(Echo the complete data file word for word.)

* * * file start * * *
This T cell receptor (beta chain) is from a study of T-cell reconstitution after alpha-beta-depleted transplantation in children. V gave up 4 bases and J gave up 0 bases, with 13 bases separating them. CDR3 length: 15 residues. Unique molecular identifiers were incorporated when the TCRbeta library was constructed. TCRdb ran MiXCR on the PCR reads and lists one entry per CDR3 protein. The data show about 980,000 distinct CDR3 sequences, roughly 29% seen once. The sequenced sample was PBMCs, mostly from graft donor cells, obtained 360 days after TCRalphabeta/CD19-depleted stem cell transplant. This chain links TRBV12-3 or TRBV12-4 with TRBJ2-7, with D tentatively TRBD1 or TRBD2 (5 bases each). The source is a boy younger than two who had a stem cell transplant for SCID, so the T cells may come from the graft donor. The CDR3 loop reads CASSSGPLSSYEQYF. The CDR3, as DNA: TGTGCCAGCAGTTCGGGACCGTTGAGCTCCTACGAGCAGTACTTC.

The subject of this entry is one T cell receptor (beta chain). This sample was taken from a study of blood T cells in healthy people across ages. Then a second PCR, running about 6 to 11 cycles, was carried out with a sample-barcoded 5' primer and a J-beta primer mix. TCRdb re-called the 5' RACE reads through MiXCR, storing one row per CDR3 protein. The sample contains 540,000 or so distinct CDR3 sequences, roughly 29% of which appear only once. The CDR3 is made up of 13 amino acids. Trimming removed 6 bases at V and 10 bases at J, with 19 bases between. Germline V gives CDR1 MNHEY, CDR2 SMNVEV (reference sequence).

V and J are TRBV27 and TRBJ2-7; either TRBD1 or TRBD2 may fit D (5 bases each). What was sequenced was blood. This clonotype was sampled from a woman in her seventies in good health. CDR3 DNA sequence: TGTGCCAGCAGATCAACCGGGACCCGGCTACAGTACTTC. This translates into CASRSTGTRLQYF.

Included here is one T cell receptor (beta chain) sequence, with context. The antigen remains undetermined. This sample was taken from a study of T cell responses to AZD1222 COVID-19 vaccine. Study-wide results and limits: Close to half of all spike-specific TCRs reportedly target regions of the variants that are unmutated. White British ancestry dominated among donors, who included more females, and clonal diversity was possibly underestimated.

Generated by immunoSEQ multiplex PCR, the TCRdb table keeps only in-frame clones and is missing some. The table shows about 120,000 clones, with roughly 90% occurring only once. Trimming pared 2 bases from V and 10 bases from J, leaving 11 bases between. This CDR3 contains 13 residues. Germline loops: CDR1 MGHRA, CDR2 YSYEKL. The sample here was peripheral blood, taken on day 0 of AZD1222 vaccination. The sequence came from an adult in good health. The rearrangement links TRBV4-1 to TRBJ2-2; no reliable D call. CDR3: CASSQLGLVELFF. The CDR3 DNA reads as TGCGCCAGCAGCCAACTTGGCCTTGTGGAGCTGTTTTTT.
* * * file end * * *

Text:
This T cell receptor (beta chain) is from a study of T-cell reconstitution after alpha-beta-depleted transplantation in children. V gave up 4 bases and J gave up 0 bases, with 13 bases separating them. CDR3 length: 15 residues. Unique molecular identifiers were incorporated when the TCRbeta library was constructed. TCRdb ran MiXCR on the PCR reads and lists one entry per CDR3 protein. The data show about 980,000 distinct CDR3 sequences, roughly 29% seen once. The sequenced sample was PBMCs, mostly from graft donor cells, obtained 360 days after TCRalphabeta/CD19-depleted stem cell transplant. This chain links TRBV12-3 or TRBV12-4 with TRBJ2-7, with D tentatively TRBD1 or TRBD2 (5 bases each). The source is a boy younger than two who had a stem cell transplant for SCID, so the T cells may come from the graft donor. The CDR3 loop reads CASSSGPLSSYEQYF. The CDR3, as DNA: TGTGCCAGCAGTTCGGGACCGTTGAGCTCCTACGAGCAGTACTTC.

The subject of this entry is one T cell receptor (beta chain). This sample was taken from a study of blood T cells in healthy people across ages. Then a second PCR, running about 6 to 11 cycles, was carried out with a sample-barcoded 5' primer and a J-beta primer mix. TCRdb re-called the 5' RACE reads through MiXCR, storing one row per CDR3 protein. The sample contains 540,000 or so distinct CDR3 sequences, roughly 29% of which appear only once. The CDR3 is made up of 13 amino acids. Trimming removed 6 bases at V and 10 bases at J, with 19 bases between. Germline V gives CDR1 MNHEY, CDR2 SMNVEV (reference sequence).

V and J are TRBV27 and TRBJ2-7; either TRBD1 or TRBD2 may fit D (5 bases each). What was sequenced was blood. This clonotype was sampled from a woman in her seventies in good health. CDR3 DNA sequence: TGTGCCAGCAGATCAACCGGGACCCGGCTACAGTACTTC. This translates into CASRSTGTRLQYF.

Included here is one T cell receptor (beta chain) sequence, with context. The antigen remains undetermined. This sample was taken from a study of T cell responses to AZD1222 COVID-19 vaccine. Study-wide results and limits: Close to half of all spike-specific TCRs reportedly target regions of the variants that are unmutated. White British ancestry dominated among donors, who included more females, and clonal diversity was possibly underestimated.

Generated by immunoSEQ multiplex PCR, the TCRdb table keeps only in-frame clones and is missing some. The table shows about 120,000 clones, with roughly 90% occurring only once. Trimming pared 2 bases from V and 10 bases from J, leaving 11 bases between. This CDR3 contains 13 residues. Germline loops: CDR1 MGHRA, CDR2 YSYEKL. The sample here was peripheral blood, taken on day 0 of AZD1222 vaccination. The sequence came from an adult in good health. The rearrangement links TRBV4-1 to TRBJ2-2; no reliable D call. CDR3: CASSQLGLVELFF. The CDR3 DNA reads as TGCGCCAGCAGCCAACTTGGCCTTGTGGAGCTGTTTTTT.